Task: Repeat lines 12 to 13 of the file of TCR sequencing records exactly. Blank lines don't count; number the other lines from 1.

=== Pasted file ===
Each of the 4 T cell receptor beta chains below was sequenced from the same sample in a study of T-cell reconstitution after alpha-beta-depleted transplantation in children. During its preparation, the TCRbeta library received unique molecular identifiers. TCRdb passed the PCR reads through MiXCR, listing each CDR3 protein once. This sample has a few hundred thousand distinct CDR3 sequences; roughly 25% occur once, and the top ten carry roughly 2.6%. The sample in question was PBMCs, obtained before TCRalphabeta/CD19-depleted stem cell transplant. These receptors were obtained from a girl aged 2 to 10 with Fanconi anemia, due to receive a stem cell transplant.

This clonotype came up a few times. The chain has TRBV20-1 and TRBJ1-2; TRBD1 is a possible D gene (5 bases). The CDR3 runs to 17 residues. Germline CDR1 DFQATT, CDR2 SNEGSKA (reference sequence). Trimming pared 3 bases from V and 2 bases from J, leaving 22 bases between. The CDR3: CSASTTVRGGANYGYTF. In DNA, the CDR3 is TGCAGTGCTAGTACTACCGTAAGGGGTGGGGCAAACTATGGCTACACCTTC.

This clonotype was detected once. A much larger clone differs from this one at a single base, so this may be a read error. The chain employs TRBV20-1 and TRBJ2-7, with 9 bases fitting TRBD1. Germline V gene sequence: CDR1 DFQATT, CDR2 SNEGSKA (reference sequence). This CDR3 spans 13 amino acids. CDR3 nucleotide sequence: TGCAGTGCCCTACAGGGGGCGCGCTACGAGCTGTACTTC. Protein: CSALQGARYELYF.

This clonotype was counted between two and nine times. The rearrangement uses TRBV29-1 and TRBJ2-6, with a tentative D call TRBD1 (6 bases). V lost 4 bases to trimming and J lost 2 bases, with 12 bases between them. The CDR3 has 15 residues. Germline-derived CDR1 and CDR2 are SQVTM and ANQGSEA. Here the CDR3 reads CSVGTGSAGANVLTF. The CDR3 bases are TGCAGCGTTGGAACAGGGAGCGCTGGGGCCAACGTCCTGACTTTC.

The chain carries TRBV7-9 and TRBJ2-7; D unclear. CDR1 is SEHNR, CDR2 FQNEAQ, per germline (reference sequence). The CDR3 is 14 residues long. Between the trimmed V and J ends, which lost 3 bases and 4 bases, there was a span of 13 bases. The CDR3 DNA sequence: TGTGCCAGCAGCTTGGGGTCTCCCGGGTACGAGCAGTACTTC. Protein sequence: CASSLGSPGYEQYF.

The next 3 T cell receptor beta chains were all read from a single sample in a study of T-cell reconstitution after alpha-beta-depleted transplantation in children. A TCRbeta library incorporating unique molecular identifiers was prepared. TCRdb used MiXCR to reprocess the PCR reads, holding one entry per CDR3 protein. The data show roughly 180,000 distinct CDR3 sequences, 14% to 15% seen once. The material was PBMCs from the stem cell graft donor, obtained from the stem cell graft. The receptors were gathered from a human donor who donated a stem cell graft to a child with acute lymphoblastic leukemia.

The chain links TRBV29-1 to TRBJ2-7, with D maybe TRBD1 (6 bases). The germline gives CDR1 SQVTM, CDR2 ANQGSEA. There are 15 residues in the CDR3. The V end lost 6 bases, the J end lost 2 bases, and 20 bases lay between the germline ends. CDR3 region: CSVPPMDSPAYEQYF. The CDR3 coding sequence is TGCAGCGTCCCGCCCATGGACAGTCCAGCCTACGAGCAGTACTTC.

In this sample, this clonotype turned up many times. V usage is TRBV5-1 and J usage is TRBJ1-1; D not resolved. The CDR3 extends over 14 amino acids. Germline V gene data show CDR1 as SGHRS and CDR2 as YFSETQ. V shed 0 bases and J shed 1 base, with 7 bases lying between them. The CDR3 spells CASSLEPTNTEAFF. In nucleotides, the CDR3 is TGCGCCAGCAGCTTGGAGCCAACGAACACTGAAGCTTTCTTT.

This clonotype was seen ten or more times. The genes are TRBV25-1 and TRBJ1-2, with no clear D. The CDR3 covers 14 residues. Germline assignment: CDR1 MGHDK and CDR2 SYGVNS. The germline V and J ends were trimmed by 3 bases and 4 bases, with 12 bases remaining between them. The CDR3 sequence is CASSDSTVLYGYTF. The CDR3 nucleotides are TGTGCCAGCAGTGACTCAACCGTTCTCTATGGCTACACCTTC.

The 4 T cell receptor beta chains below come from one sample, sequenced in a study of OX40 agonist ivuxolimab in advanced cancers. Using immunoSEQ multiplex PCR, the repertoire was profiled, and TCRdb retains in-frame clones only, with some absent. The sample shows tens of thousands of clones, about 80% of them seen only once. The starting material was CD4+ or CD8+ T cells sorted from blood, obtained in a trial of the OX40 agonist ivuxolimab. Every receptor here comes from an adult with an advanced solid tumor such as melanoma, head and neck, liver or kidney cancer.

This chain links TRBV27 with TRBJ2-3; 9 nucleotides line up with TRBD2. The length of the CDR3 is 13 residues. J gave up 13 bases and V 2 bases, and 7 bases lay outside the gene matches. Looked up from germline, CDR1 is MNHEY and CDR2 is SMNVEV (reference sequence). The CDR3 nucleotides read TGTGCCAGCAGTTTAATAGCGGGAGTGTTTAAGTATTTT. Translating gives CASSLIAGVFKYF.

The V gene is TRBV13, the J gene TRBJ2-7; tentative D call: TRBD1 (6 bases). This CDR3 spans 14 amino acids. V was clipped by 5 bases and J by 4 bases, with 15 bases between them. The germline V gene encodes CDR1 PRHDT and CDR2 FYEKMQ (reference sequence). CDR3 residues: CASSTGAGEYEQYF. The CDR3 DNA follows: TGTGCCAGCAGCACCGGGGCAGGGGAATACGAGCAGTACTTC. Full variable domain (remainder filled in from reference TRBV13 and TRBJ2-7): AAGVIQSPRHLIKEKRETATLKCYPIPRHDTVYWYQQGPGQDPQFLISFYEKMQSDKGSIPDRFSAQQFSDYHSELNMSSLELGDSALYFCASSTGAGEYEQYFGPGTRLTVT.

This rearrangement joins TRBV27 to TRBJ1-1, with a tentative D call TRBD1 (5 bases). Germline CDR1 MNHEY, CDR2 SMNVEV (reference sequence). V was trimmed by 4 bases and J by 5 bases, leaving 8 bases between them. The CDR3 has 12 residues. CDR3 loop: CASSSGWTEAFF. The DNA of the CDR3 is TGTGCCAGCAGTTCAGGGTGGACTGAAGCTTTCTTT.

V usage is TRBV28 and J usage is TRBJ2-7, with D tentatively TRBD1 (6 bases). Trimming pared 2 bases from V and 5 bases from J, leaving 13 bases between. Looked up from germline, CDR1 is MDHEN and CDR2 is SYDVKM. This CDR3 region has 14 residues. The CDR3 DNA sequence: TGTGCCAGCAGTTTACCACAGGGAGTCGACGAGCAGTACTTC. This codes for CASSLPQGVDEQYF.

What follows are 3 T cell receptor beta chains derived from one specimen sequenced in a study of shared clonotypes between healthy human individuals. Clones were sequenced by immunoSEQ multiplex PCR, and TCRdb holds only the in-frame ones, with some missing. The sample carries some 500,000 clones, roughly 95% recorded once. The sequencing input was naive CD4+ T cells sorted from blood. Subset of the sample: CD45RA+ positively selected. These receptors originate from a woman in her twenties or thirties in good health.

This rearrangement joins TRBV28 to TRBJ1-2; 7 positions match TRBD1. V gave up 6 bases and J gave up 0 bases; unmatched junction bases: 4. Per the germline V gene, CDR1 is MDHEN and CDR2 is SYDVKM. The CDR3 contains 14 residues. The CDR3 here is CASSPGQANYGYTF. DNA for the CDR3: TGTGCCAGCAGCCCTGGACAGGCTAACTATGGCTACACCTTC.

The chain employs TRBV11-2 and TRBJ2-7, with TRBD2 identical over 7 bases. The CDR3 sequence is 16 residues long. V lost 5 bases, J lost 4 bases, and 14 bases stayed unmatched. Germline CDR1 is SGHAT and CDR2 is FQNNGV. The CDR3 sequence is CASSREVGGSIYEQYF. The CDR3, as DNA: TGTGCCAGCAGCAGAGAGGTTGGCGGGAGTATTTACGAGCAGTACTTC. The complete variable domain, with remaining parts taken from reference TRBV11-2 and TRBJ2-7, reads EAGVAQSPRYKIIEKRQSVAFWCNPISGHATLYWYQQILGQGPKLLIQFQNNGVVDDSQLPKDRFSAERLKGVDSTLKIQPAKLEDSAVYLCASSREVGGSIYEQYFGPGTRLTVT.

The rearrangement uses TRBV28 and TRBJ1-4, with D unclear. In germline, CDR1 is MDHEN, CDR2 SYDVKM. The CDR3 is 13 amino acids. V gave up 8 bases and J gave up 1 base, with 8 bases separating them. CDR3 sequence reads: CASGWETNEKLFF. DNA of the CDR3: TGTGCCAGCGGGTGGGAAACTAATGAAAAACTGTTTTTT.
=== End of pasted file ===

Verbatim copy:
The V gene is TRBV13, the J gene TRBJ2-7; tentative D call: TRBD1 (6 bases). This CDR3 spans 14 amino acids. V was clipped by 5 bases and J by 4 bases, with 15 bases between them. The germline V gene encodes CDR1 PRHDT and CDR2 FYEKMQ (reference sequence). CDR3 residues: CASSTGAGEYEQYF. The CDR3 DNA follows: TGTGCCAGCAGCACCGGGGCAGGGGAATACGAGCAGTACTTC. Full variable domain (remainder filled in from reference TRBV13 and TRBJ2-7): AAGVIQSPRHLIKEKRETATLKCYPIPRHDTVYWYQQGPGQDPQFLISFYEKMQSDKGSIPDRFSAQQFSDYHSELNMSSLELGDSALYFCASSTGAGEYEQYFGPGTRLTVT.

This rearrangement joins TRBV27 to TRBJ1-1, with a tentative D call TRBD1 (5 bases). Germline CDR1 MNHEY, CDR2 SMNVEV (reference sequence). V was trimmed by 4 bases and J by 5 bases, leaving 8 bases between them. The CDR3 has 12 residues. CDR3 loop: CASSSGWTEAFF. The DNA of the CDR3 is TGTGCCAGCAGTTCAGGGTGGACTGAAGCTTTCTTT.